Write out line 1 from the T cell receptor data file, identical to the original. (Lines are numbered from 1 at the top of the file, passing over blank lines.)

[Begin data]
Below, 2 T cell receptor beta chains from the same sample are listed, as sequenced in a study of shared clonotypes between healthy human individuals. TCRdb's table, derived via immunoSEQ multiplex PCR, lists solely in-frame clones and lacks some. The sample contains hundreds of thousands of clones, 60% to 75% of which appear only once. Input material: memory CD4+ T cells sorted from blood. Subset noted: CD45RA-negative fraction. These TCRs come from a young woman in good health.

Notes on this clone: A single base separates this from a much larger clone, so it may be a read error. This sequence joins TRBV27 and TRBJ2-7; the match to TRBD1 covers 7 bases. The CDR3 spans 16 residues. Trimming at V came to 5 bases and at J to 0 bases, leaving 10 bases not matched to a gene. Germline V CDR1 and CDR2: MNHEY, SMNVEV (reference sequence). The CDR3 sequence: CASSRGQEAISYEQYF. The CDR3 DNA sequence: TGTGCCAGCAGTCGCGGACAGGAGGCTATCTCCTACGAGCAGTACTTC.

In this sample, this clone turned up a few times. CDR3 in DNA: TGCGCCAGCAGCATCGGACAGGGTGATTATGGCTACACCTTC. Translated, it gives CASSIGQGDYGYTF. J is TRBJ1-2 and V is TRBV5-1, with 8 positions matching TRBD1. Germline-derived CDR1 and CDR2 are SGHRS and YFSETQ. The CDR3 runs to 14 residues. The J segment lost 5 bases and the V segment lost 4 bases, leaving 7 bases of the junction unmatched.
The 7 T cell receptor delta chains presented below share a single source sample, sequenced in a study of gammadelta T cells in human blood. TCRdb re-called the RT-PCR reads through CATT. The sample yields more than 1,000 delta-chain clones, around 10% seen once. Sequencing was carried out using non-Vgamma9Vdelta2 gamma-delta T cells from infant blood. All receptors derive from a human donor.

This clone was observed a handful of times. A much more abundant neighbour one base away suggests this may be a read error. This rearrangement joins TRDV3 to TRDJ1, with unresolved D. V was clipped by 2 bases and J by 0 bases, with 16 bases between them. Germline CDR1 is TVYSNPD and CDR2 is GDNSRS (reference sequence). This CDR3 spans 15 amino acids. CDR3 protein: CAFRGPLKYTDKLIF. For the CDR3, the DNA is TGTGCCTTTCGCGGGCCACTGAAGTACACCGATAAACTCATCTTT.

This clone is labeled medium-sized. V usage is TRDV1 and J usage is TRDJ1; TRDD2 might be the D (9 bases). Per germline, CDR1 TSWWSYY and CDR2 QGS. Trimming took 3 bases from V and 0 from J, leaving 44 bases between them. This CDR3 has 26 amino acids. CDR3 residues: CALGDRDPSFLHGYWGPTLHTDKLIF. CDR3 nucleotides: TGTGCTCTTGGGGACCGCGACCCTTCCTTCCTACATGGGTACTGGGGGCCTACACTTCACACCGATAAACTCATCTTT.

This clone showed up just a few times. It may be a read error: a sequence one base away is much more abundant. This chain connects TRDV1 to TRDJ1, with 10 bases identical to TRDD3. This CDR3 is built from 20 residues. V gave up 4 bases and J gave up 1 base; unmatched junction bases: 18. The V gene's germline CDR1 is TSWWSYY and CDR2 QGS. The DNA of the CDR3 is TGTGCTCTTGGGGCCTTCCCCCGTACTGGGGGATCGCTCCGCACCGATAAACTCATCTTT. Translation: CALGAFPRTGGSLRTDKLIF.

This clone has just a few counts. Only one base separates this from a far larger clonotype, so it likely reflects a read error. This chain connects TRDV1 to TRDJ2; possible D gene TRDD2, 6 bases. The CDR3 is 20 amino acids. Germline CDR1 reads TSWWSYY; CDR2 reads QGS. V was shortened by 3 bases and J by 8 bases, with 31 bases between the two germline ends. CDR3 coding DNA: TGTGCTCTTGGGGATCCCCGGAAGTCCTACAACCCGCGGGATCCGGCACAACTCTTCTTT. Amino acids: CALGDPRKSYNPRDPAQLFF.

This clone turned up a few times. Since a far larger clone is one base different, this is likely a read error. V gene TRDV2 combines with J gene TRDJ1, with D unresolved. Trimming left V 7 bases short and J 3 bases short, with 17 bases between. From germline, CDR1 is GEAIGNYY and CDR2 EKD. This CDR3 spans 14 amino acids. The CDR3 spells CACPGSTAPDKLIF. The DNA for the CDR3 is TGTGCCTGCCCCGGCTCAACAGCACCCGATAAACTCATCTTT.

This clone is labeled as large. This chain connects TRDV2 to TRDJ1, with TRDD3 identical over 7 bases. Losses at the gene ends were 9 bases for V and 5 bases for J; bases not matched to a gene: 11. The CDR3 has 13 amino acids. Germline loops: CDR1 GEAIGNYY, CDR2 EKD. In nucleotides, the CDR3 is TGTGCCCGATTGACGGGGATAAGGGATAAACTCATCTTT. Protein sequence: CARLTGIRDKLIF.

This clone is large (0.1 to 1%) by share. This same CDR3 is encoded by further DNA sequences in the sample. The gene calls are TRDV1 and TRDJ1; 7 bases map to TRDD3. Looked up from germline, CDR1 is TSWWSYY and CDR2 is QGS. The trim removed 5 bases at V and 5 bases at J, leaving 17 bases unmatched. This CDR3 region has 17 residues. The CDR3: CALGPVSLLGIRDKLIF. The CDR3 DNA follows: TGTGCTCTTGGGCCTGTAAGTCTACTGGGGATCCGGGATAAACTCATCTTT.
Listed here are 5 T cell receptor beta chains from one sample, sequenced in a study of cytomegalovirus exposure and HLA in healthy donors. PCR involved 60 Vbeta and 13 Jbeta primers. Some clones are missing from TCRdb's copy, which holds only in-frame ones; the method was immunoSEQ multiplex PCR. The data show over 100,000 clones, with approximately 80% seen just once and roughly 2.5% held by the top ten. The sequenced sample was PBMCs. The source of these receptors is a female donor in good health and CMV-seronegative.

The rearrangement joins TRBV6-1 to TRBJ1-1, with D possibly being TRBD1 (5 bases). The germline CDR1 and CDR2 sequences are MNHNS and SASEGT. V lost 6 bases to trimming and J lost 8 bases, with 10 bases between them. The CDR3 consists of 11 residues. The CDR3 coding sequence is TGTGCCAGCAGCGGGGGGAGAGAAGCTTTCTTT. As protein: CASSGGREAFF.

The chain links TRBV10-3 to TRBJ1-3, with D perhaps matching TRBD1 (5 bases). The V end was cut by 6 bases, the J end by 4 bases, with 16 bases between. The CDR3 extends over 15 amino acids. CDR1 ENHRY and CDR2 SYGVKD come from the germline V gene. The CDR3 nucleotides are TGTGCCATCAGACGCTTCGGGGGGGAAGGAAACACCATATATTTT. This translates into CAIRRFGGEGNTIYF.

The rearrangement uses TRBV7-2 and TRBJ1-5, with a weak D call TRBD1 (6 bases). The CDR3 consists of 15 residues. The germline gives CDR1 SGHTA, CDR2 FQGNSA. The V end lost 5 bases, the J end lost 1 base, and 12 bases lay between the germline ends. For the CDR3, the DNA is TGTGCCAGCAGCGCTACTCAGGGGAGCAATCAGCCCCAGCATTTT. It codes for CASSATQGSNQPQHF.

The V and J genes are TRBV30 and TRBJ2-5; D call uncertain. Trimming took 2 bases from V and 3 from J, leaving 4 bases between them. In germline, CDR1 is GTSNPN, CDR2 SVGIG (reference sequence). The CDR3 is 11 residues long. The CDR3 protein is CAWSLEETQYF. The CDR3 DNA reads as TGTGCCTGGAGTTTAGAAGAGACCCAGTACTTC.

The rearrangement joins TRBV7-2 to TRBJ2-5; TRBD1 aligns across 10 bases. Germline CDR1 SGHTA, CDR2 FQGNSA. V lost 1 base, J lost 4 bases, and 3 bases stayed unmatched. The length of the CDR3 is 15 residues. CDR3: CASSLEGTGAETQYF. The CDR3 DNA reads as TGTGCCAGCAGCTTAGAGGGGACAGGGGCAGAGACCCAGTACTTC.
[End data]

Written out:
Below, 2 T cell receptor beta chains from the same sample are listed, as sequenced in a study of shared clonotypes between healthy human individuals. TCRdb's table, derived via immunoSEQ multiplex PCR, lists solely in-frame clones and lacks some. The sample contains hundreds of thousands of clones, 60% to 75% of which appear only once. Input material: memory CD4+ T cells sorted from blood. Subset noted: CD45RA-negative fraction. These TCRs come from a young woman in good health.